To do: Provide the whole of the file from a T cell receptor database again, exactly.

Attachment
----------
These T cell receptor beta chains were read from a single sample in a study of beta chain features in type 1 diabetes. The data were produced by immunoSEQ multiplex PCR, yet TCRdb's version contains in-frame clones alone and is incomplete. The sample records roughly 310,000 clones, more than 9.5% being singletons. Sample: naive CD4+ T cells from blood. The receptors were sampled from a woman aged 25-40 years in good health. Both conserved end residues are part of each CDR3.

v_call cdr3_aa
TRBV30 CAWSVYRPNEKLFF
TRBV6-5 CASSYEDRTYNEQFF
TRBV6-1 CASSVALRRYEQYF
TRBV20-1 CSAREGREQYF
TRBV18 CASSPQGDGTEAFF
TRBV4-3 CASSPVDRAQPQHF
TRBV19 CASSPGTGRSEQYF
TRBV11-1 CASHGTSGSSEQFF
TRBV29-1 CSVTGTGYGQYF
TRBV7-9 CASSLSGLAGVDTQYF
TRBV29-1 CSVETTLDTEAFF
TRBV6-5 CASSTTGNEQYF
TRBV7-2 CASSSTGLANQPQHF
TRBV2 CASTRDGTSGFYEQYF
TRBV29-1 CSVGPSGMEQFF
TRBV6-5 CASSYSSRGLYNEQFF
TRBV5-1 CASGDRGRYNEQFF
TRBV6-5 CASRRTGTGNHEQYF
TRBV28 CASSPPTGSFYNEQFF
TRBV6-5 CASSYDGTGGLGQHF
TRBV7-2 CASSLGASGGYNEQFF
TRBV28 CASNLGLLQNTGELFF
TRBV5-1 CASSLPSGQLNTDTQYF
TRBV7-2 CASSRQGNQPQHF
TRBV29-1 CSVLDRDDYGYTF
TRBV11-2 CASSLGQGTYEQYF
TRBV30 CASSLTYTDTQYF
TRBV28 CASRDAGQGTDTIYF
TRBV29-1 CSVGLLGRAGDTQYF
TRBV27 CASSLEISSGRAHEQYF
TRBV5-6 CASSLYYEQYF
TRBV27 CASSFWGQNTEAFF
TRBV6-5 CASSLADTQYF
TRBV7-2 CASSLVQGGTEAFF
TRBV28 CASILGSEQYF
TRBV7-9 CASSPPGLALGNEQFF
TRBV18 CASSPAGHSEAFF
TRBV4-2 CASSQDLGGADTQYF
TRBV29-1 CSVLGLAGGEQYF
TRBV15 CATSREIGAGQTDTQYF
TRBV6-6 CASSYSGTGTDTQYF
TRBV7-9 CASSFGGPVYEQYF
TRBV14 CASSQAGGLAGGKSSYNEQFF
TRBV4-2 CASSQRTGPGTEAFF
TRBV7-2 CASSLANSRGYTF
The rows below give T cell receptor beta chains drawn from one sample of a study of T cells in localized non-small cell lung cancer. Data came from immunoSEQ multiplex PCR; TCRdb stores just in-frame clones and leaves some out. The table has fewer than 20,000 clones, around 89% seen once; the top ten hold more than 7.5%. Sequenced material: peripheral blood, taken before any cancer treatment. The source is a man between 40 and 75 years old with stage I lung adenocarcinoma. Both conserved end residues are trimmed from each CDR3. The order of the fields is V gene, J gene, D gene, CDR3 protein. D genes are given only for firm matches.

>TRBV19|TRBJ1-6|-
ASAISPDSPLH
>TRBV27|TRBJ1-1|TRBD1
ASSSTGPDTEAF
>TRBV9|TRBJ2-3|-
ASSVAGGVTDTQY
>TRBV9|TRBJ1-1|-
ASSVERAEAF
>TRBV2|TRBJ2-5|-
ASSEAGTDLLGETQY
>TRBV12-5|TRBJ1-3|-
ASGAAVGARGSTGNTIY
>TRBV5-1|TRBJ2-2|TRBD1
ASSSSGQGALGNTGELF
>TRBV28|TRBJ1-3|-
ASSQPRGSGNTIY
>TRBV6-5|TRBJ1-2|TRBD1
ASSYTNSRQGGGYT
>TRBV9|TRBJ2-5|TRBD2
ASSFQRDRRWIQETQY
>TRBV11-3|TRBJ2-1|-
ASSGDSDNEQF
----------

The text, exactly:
These T cell receptor beta chains were read from a single sample in a study of beta chain features in type 1 diabetes. The data were produced by immunoSEQ multiplex PCR, yet TCRdb's version contains in-frame clones alone and is incomplete. The sample records roughly 310,000 clones, more than 9.5% being singletons. Sample: naive CD4+ T cells from blood. The receptors were sampled from a woman aged 25-40 years in good health. Both conserved end residues are part of each CDR3.

v_call cdr3_aa
TRBV30 CAWSVYRPNEKLFF
TRBV6-5 CASSYEDRTYNEQFF
TRBV6-1 CASSVALRRYEQYF
TRBV20-1 CSAREGREQYF
TRBV18 CASSPQGDGTEAFF
TRBV4-3 CASSPVDRAQPQHF
TRBV19 CASSPGTGRSEQYF
TRBV11-1 CASHGTSGSSEQFF
TRBV29-1 CSVTGTGYGQYF
TRBV7-9 CASSLSGLAGVDTQYF
TRBV29-1 CSVETTLDTEAFF
TRBV6-5 CASSTTGNEQYF
TRBV7-2 CASSSTGLANQPQHF
TRBV2 CASTRDGTSGFYEQYF
TRBV29-1 CSVGPSGMEQFF
TRBV6-5 CASSYSSRGLYNEQFF
TRBV5-1 CASGDRGRYNEQFF
TRBV6-5 CASRRTGTGNHEQYF
TRBV28 CASSPPTGSFYNEQFF
TRBV6-5 CASSYDGTGGLGQHF
TRBV7-2 CASSLGASGGYNEQFF
TRBV28 CASNLGLLQNTGELFF
TRBV5-1 CASSLPSGQLNTDTQYF
TRBV7-2 CASSRQGNQPQHF
TRBV29-1 CSVLDRDDYGYTF
TRBV11-2 CASSLGQGTYEQYF
TRBV30 CASSLTYTDTQYF
TRBV28 CASRDAGQGTDTIYF
TRBV29-1 CSVGLLGRAGDTQYF
TRBV27 CASSLEISSGRAHEQYF
TRBV5-6 CASSLYYEQYF
TRBV27 CASSFWGQNTEAFF
TRBV6-5 CASSLADTQYF
TRBV7-2 CASSLVQGGTEAFF
TRBV28 CASILGSEQYF
TRBV7-9 CASSPPGLALGNEQFF
TRBV18 CASSPAGHSEAFF
TRBV4-2 CASSQDLGGADTQYF
TRBV29-1 CSVLGLAGGEQYF
TRBV15 CATSREIGAGQTDTQYF
TRBV6-6 CASSYSGTGTDTQYF
TRBV7-9 CASSFGGPVYEQYF
TRBV14 CASSQAGGLAGGKSSYNEQFF
TRBV4-2 CASSQRTGPGTEAFF
TRBV7-2 CASSLANSRGYTF
The rows below give T cell receptor beta chains drawn from one sample of a study of T cells in localized non-small cell lung cancer. Data came from immunoSEQ multiplex PCR; TCRdb stores just in-frame clones and leaves some out. The table has fewer than 20,000 clones, around 89% seen once; the top ten hold more than 7.5%. Sequenced material: peripheral blood, taken before any cancer treatment. The source is a man between 40 and 75 years old with stage I lung adenocarcinoma. Both conserved end residues are trimmed from each CDR3. The order of the fields is V gene, J gene, D gene, CDR3 protein. D genes are given only for firm matches.

>TRBV19|TRBJ1-6|-
ASAISPDSPLH
>TRBV27|TRBJ1-1|TRBD1
ASSSTGPDTEAF
>TRBV9|TRBJ2-3|-
ASSVAGGVTDTQY
>TRBV9|TRBJ1-1|-
ASSVERAEAF
>TRBV2|TRBJ2-5|-
ASSEAGTDLLGETQY
>TRBV12-5|TRBJ1-3|-
ASGAAVGARGSTGNTIY
>TRBV5-1|TRBJ2-2|TRBD1
ASSSSGQGALGNTGELF
>TRBV28|TRBJ1-3|-
ASSQPRGSGNTIY
>TRBV6-5|TRBJ1-2|TRBD1
ASSYTNSRQGGGYT
>TRBV9|TRBJ2-5|TRBD2
ASSFQRDRRWIQETQY
>TRBV11-3|TRBJ2-1|-
ASSGDSDNEQF